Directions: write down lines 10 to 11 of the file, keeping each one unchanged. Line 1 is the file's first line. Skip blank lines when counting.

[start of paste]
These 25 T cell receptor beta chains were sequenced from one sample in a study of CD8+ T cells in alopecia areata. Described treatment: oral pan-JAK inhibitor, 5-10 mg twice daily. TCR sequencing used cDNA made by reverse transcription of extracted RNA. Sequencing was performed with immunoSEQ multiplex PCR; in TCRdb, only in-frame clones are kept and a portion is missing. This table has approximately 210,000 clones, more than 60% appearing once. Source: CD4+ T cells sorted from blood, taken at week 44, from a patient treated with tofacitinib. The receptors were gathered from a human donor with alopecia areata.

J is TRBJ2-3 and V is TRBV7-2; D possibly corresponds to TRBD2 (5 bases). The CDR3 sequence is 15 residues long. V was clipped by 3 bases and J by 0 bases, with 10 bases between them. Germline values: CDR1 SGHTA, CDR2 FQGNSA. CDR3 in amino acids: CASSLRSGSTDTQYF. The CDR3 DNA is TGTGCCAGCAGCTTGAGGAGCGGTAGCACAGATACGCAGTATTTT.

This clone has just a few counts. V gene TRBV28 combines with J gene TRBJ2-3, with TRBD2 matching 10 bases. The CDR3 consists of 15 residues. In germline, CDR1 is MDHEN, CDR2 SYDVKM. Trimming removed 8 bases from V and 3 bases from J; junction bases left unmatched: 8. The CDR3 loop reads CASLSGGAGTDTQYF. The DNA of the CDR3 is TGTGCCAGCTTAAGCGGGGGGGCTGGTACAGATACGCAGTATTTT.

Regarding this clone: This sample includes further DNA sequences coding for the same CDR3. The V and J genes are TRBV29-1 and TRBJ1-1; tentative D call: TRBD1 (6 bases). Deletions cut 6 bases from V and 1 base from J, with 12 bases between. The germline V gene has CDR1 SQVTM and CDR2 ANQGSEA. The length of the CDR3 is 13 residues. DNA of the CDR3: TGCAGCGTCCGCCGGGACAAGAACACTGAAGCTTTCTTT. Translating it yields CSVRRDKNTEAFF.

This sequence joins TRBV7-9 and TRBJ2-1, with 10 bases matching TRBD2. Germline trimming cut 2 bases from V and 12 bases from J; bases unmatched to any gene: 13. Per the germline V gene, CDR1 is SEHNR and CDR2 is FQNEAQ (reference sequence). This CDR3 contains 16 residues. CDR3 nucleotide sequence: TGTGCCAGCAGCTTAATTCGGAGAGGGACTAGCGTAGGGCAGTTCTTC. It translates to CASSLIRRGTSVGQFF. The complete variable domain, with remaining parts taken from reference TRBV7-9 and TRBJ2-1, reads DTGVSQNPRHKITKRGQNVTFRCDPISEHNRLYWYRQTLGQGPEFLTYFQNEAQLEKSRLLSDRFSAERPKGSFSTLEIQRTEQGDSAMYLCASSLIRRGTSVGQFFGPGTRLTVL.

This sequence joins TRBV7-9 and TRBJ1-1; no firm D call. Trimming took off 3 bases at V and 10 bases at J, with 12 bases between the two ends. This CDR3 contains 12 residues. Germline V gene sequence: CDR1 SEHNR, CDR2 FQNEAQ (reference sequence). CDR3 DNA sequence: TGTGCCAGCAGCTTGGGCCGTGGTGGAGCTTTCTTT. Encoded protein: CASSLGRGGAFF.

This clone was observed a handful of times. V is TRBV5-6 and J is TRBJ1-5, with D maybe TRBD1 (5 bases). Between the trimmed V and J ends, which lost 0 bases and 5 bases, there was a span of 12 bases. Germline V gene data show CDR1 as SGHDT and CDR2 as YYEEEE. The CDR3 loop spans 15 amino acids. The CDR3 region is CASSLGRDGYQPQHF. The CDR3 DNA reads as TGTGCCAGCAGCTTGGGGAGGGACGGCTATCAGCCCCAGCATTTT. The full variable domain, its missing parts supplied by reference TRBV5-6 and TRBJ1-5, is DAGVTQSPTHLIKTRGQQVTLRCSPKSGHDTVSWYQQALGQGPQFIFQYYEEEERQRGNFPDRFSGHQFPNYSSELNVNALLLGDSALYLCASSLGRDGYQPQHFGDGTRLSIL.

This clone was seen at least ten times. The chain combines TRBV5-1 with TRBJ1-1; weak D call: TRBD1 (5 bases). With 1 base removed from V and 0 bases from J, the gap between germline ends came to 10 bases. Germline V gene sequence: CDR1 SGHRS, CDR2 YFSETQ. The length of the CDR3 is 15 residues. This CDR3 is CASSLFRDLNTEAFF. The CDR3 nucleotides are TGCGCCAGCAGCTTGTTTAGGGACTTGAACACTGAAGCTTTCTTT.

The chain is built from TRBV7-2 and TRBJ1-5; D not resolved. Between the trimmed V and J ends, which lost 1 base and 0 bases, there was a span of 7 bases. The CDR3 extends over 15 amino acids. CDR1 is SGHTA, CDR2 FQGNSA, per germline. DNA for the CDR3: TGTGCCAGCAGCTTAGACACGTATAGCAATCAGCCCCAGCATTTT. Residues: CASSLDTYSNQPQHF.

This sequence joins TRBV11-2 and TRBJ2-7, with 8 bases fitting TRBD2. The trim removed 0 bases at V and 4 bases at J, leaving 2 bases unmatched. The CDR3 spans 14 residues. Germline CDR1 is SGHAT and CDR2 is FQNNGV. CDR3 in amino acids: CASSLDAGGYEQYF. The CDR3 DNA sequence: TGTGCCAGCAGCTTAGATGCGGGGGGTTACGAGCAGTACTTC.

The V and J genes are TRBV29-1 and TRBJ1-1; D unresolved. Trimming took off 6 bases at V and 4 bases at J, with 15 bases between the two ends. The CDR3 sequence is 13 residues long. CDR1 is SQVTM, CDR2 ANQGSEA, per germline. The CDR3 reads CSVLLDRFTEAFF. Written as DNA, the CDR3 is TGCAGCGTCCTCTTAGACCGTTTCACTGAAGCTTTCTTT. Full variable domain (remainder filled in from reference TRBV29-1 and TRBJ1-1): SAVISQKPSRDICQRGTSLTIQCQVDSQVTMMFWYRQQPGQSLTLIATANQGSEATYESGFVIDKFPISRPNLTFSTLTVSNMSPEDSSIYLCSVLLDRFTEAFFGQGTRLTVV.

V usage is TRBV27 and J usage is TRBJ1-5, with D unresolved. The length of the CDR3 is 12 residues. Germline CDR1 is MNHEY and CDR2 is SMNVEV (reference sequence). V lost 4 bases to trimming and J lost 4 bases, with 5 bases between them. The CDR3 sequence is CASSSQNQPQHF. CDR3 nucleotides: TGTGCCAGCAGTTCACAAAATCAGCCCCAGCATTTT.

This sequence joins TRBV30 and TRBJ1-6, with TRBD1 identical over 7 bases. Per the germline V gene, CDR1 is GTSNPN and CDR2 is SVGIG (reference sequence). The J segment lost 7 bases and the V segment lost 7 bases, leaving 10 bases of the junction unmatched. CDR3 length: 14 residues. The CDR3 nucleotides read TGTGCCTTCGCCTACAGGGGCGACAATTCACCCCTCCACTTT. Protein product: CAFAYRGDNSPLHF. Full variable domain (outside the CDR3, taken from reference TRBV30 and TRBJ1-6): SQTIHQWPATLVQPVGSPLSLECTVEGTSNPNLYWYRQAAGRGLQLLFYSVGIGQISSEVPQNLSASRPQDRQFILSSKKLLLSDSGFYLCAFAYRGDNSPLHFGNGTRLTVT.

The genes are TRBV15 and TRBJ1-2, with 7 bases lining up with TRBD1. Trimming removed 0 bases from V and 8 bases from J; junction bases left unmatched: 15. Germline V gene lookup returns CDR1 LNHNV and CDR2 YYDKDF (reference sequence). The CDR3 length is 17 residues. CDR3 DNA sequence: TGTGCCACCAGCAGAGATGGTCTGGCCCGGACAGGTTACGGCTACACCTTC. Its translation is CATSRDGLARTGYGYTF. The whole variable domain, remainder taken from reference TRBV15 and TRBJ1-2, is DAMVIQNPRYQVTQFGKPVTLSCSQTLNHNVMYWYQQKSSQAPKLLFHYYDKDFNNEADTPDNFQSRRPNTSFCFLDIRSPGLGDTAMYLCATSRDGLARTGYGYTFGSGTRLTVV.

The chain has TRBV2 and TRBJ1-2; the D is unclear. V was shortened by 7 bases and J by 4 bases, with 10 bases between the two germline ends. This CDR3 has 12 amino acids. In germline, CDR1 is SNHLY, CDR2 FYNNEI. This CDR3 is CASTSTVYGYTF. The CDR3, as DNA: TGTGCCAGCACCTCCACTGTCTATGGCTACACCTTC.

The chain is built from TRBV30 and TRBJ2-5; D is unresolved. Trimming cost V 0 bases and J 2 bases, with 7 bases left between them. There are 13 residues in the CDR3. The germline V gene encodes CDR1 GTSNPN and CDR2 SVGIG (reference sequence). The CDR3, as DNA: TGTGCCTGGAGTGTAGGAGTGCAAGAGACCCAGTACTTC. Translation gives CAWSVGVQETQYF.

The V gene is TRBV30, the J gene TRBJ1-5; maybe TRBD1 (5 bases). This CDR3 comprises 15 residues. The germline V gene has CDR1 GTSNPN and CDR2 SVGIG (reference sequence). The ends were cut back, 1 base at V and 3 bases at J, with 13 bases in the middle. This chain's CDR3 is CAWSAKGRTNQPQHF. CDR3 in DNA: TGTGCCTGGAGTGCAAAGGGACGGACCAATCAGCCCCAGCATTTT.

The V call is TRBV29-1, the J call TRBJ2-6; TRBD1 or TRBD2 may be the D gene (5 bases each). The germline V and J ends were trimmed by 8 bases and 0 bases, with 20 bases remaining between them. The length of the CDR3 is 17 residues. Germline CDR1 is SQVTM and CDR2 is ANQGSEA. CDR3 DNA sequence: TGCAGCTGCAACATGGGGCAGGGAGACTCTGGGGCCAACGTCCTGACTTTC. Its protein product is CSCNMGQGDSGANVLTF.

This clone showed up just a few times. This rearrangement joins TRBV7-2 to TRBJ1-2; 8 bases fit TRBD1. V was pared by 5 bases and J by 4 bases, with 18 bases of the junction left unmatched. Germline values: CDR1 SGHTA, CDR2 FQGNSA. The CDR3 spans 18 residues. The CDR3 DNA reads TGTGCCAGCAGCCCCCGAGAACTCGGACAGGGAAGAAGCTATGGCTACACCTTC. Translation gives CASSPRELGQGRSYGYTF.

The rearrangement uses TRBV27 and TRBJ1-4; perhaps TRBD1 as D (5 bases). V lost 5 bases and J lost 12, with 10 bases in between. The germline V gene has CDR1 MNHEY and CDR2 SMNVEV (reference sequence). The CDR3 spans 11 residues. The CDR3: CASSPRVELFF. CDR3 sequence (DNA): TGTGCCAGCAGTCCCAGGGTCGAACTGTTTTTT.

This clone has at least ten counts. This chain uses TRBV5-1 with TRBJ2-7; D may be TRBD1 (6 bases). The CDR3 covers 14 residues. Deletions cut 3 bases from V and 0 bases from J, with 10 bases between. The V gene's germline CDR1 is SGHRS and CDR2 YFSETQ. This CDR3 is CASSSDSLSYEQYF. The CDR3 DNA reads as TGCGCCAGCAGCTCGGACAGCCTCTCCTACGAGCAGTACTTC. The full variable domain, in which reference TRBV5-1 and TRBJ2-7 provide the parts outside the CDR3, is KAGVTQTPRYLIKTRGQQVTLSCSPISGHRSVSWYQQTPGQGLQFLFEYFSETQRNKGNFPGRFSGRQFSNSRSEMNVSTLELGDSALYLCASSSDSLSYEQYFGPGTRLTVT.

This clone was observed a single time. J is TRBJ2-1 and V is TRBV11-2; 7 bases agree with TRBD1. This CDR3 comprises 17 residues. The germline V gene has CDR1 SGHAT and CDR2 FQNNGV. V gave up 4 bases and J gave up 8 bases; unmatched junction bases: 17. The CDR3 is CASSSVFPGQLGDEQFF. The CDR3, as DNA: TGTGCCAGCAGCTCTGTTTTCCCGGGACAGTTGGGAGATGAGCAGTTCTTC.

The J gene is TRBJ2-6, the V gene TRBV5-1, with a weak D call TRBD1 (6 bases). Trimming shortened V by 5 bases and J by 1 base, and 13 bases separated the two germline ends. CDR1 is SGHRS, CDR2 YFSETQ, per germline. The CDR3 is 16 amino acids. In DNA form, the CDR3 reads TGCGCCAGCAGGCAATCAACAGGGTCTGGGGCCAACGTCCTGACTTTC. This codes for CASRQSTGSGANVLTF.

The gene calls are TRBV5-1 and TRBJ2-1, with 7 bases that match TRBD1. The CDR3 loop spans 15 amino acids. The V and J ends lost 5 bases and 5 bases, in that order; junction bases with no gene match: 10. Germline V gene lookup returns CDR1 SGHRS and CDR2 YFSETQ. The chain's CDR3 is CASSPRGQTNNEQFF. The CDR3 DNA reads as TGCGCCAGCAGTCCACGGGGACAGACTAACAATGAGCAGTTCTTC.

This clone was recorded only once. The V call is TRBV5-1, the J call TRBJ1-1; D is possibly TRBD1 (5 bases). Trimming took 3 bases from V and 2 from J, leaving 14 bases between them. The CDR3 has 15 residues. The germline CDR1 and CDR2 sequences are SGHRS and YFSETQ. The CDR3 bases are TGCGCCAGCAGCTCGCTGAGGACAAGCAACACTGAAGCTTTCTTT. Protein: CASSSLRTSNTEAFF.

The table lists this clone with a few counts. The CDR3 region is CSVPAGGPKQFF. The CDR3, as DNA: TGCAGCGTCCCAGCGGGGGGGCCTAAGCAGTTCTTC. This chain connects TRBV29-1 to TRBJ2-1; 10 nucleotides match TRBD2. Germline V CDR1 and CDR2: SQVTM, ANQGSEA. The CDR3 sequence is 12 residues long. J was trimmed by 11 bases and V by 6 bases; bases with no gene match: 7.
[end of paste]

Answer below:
This sequence joins TRBV11-2 and TRBJ2-7, with 8 bases fitting TRBD2. The trim removed 0 bases at V and 4 bases at J, leaving 2 bases unmatched. The CDR3 spans 14 residues. Germline CDR1 is SGHAT and CDR2 is FQNNGV. CDR3 in amino acids: CASSLDAGGYEQYF. The CDR3 DNA sequence: TGTGCCAGCAGCTTAGATGCGGGGGGTTACGAGCAGTACTTC.

The V and J genes are TRBV29-1 and TRBJ1-1; D unresolved. Trimming took off 6 bases at V and 4 bases at J, with 15 bases between the two ends. The CDR3 sequence is 13 residues long. CDR1 is SQVTM, CDR2 ANQGSEA, per germline. The CDR3 reads CSVLLDRFTEAFF. Written as DNA, the CDR3 is TGCAGCGTCCTCTTAGACCGTTTCACTGAAGCTTTCTTT. Full variable domain (remainder filled in from reference TRBV29-1 and TRBJ1-1): SAVISQKPSRDICQRGTSLTIQCQVDSQVTMMFWYRQQPGQSLTLIATANQGSEATYESGFVIDKFPISRPNLTFSTLTVSNMSPEDSSIYLCSVLLDRFTEAFFGQGTRLTVV.